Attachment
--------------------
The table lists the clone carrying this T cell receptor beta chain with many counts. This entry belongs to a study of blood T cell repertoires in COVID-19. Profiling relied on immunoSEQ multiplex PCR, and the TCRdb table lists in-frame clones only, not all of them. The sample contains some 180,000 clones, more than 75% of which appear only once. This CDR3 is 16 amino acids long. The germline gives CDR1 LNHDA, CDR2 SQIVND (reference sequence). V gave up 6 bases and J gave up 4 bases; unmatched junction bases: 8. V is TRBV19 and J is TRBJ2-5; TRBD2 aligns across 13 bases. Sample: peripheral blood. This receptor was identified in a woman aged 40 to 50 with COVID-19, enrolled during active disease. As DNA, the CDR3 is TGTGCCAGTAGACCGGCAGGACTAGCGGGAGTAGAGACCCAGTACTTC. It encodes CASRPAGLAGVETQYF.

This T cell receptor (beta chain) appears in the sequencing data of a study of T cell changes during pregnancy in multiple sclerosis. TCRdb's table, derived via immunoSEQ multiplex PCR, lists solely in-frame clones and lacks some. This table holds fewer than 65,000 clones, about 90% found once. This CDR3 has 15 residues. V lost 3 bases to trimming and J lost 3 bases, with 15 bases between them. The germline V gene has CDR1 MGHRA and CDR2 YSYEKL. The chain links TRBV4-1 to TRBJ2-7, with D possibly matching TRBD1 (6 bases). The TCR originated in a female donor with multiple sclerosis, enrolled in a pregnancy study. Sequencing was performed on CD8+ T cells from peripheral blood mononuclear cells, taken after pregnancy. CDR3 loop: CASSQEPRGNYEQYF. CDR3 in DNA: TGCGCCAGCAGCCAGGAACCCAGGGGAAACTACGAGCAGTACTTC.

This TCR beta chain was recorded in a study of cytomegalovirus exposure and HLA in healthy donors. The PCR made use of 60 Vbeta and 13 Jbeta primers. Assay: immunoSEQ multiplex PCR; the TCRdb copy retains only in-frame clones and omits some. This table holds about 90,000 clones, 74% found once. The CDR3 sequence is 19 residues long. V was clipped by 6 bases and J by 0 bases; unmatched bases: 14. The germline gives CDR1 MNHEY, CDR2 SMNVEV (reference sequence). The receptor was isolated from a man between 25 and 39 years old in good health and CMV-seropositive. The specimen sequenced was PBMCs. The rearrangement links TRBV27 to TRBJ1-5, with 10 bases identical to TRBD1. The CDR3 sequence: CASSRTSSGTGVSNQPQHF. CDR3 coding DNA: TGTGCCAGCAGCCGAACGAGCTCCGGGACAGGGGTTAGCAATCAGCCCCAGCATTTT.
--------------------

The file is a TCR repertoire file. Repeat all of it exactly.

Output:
The table lists the clone carrying this T cell receptor beta chain with many counts. This entry belongs to a study of blood T cell repertoires in COVID-19. Profiling relied on immunoSEQ multiplex PCR, and the TCRdb table lists in-frame clones only, not all of them. The sample contains some 180,000 clones, more than 75% of which appear only once. This CDR3 is 16 amino acids long. The germline gives CDR1 LNHDA, CDR2 SQIVND (reference sequence). V gave up 6 bases and J gave up 4 bases; unmatched junction bases: 8. V is TRBV19 and J is TRBJ2-5; TRBD2 aligns across 13 bases. Sample: peripheral blood. This receptor was identified in a woman aged 40 to 50 with COVID-19, enrolled during active disease. As DNA, the CDR3 is TGTGCCAGTAGACCGGCAGGACTAGCGGGAGTAGAGACCCAGTACTTC. It encodes CASRPAGLAGVETQYF.

This T cell receptor (beta chain) appears in the sequencing data of a study of T cell changes during pregnancy in multiple sclerosis. TCRdb's table, derived via immunoSEQ multiplex PCR, lists solely in-frame clones and lacks some. This table holds fewer than 65,000 clones, about 90% found once. This CDR3 has 15 residues. V lost 3 bases to trimming and J lost 3 bases, with 15 bases between them. The germline V gene has CDR1 MGHRA and CDR2 YSYEKL. The chain links TRBV4-1 to TRBJ2-7, with D possibly matching TRBD1 (6 bases). The TCR originated in a female donor with multiple sclerosis, enrolled in a pregnancy study. Sequencing was performed on CD8+ T cells from peripheral blood mononuclear cells, taken after pregnancy. CDR3 loop: CASSQEPRGNYEQYF. CDR3 in DNA: TGCGCCAGCAGCCAGGAACCCAGGGGAAACTACGAGCAGTACTTC.

This TCR beta chain was recorded in a study of cytomegalovirus exposure and HLA in healthy donors. The PCR made use of 60 Vbeta and 13 Jbeta primers. Assay: immunoSEQ multiplex PCR; the TCRdb copy retains only in-frame clones and omits some. This table holds about 90,000 clones, 74% found once. The CDR3 sequence is 19 residues long. V was clipped by 6 bases and J by 0 bases; unmatched bases: 14. The germline gives CDR1 MNHEY, CDR2 SMNVEV (reference sequence). The receptor was isolated from a man between 25 and 39 years old in good health and CMV-seropositive. The specimen sequenced was PBMCs. The rearrangement links TRBV27 to TRBJ1-5, with 10 bases identical to TRBD1. The CDR3 sequence: CASSRTSSGTGVSNQPQHF. CDR3 coding DNA: TGTGCCAGCAGCCGAACGAGCTCCGGGACAGGGGTTAGCAATCAGCCCCAGCATTTT.